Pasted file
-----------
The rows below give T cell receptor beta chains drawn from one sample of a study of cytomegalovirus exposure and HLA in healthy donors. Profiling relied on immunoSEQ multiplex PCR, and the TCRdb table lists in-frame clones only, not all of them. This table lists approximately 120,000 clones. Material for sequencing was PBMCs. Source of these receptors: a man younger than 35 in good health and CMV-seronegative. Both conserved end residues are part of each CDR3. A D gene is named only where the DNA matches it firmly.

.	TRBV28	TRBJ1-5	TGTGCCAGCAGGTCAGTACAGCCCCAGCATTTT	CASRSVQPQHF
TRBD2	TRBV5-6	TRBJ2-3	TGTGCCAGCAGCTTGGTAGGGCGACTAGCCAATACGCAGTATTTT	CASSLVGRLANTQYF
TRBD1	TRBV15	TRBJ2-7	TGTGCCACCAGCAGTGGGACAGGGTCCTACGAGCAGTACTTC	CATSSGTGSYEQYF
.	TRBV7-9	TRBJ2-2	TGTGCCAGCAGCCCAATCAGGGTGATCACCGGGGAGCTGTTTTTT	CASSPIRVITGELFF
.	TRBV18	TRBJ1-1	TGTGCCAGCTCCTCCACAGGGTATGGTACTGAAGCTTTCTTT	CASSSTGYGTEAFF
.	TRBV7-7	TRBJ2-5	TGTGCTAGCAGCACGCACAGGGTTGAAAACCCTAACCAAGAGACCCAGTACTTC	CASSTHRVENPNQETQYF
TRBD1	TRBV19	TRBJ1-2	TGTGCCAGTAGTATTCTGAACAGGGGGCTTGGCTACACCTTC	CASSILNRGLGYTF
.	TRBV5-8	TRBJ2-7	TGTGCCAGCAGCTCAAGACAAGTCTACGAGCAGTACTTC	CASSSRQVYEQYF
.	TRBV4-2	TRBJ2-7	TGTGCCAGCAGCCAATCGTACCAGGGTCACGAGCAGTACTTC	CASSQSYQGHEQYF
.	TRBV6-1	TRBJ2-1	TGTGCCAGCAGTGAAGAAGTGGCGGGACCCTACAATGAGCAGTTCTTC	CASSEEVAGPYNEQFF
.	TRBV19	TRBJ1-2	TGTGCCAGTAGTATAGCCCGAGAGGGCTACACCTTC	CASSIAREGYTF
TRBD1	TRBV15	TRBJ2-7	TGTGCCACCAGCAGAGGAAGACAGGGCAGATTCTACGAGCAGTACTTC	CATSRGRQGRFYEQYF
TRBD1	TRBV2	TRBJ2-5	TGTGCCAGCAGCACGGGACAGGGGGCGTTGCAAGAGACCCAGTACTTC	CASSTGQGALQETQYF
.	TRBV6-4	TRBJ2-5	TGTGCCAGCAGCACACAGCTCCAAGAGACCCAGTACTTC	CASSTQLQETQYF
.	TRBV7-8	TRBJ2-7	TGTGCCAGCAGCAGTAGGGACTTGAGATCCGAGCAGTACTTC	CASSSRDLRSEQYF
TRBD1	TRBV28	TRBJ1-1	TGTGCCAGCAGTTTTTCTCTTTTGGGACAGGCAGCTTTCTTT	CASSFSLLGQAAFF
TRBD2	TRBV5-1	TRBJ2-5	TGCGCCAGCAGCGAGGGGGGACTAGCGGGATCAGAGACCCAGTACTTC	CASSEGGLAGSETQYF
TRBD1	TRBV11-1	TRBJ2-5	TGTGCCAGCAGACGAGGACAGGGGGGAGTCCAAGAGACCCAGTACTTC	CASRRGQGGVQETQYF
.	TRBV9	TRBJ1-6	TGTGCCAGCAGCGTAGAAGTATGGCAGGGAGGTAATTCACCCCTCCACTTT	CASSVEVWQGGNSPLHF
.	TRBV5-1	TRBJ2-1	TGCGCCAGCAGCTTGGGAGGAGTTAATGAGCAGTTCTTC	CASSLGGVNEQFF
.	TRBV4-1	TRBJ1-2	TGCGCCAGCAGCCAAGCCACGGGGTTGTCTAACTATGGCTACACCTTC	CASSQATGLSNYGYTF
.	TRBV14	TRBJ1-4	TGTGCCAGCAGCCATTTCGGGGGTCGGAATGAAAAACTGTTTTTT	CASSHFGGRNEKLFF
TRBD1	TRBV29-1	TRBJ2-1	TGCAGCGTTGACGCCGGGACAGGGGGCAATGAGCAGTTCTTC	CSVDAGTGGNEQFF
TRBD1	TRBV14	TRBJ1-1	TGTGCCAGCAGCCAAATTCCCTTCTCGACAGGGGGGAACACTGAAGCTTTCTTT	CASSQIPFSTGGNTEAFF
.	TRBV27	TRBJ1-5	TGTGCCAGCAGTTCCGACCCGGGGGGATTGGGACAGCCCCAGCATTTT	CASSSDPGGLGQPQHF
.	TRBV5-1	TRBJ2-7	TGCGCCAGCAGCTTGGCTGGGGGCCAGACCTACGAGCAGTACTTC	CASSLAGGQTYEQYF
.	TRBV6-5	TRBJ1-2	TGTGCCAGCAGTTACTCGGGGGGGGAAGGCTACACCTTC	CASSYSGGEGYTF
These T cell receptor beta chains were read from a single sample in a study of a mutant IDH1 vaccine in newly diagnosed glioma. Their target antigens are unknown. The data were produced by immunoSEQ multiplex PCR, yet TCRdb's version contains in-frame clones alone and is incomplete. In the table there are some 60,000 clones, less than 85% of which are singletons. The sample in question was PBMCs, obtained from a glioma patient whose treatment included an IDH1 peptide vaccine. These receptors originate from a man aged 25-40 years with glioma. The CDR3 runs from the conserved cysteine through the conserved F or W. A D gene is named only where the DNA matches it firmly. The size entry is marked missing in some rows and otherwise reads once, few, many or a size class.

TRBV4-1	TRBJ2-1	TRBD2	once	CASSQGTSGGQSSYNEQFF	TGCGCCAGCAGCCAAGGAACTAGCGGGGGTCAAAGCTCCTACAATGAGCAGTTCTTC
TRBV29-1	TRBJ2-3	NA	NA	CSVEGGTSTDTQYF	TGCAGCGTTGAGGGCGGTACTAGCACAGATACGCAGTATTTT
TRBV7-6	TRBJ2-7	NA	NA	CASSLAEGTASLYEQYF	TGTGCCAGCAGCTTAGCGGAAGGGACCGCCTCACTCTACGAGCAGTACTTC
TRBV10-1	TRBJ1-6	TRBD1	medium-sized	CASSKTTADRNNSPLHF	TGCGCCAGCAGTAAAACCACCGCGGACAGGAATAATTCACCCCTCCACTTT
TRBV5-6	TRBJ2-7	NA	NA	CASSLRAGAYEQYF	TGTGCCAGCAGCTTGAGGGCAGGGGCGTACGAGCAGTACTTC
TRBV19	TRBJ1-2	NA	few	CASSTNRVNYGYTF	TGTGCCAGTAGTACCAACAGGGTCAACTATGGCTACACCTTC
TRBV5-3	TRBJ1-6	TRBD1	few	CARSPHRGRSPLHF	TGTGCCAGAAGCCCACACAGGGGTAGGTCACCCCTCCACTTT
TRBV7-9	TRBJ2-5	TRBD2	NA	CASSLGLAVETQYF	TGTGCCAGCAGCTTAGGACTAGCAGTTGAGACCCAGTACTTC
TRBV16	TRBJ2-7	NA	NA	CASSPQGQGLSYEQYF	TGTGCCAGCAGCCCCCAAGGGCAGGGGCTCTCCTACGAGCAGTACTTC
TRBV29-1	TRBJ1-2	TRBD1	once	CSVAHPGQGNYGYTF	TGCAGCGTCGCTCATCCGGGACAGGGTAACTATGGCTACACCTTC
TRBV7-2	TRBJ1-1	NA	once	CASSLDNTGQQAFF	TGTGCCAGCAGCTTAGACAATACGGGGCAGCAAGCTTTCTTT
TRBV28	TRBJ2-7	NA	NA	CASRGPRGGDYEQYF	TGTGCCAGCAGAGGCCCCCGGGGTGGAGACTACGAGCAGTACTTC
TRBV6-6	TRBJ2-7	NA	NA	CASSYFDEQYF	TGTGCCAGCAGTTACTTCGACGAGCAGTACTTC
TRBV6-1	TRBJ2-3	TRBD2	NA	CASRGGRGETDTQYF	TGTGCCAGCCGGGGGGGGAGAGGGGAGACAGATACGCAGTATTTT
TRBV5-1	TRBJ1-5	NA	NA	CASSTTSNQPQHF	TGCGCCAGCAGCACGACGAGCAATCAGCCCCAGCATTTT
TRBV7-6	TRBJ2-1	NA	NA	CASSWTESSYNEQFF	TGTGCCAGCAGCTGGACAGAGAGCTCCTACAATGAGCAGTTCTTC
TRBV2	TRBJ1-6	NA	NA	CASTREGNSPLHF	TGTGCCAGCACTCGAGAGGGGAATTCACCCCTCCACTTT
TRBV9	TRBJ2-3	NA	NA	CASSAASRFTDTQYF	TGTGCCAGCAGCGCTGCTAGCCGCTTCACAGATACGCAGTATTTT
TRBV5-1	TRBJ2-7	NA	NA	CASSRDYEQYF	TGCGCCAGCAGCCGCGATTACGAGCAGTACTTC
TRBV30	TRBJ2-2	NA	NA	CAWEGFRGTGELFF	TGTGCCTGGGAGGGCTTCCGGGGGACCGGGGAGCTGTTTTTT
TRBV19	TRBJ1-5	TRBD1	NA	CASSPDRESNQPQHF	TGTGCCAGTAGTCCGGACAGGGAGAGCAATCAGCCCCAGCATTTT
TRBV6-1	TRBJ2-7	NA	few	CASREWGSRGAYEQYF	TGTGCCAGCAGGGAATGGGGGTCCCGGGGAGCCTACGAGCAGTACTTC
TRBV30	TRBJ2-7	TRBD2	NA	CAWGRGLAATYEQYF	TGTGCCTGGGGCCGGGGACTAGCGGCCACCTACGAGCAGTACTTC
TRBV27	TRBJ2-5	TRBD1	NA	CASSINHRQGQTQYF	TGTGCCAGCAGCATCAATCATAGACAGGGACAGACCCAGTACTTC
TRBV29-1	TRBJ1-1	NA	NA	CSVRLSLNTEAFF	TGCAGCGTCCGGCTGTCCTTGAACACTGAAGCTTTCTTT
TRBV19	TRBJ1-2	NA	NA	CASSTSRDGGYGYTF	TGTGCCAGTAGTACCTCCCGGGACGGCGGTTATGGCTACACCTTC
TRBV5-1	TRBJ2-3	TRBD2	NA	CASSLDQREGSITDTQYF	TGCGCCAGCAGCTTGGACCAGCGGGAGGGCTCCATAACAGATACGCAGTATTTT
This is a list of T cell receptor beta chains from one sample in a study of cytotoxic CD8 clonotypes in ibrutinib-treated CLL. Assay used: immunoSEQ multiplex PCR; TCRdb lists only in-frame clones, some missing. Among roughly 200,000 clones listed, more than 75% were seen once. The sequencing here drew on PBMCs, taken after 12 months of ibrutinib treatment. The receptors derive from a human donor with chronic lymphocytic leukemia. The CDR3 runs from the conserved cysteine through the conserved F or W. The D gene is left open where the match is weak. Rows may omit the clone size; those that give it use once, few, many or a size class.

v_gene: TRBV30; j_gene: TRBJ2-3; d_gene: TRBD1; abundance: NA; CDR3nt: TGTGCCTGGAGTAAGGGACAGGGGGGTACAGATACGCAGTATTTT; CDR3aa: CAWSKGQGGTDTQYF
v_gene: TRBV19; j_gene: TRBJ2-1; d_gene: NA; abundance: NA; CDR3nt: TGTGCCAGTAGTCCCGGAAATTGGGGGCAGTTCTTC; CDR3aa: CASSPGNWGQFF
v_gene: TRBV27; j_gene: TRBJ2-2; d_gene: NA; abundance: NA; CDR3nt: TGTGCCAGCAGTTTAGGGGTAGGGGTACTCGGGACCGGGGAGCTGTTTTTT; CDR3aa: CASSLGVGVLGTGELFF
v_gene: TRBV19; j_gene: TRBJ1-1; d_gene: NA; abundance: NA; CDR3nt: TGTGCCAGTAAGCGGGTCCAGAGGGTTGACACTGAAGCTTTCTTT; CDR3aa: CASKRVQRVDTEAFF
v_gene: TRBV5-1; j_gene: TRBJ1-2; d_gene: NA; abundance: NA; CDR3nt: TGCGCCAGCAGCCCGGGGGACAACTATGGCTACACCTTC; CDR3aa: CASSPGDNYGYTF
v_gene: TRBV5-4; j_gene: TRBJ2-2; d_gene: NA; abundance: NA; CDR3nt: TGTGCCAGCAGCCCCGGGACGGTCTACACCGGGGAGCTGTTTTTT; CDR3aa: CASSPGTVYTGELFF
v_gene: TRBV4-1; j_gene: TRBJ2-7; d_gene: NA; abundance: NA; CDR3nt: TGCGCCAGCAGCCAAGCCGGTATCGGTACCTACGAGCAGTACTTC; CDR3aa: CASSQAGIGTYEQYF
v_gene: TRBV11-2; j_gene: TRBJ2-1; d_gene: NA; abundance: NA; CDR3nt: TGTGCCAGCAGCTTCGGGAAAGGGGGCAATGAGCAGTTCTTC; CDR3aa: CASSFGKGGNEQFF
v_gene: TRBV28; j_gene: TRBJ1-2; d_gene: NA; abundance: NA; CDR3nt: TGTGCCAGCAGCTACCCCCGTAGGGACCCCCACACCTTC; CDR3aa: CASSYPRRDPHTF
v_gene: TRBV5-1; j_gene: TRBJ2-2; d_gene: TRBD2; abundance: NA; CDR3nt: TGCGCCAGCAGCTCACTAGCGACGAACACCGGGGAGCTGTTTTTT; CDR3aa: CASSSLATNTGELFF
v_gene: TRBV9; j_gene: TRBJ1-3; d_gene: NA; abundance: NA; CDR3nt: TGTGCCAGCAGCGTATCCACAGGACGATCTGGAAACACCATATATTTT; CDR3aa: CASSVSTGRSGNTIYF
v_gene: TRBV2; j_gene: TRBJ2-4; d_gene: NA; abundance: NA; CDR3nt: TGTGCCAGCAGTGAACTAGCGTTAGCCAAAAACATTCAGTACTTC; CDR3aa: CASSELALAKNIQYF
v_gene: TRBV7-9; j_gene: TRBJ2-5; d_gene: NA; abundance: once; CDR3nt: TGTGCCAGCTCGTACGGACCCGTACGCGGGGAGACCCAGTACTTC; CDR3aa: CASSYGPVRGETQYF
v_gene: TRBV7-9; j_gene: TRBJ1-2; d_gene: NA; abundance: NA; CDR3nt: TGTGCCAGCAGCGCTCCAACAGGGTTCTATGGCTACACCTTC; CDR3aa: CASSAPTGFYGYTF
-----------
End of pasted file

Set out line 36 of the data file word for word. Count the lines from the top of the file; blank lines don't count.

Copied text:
TRBV5-3	TRBJ1-6	TRBD1	few	CARSPHRGRSPLHF	TGTGCCAGAAGCCCACACAGGGGTAGGTCACCCCTCCACTTT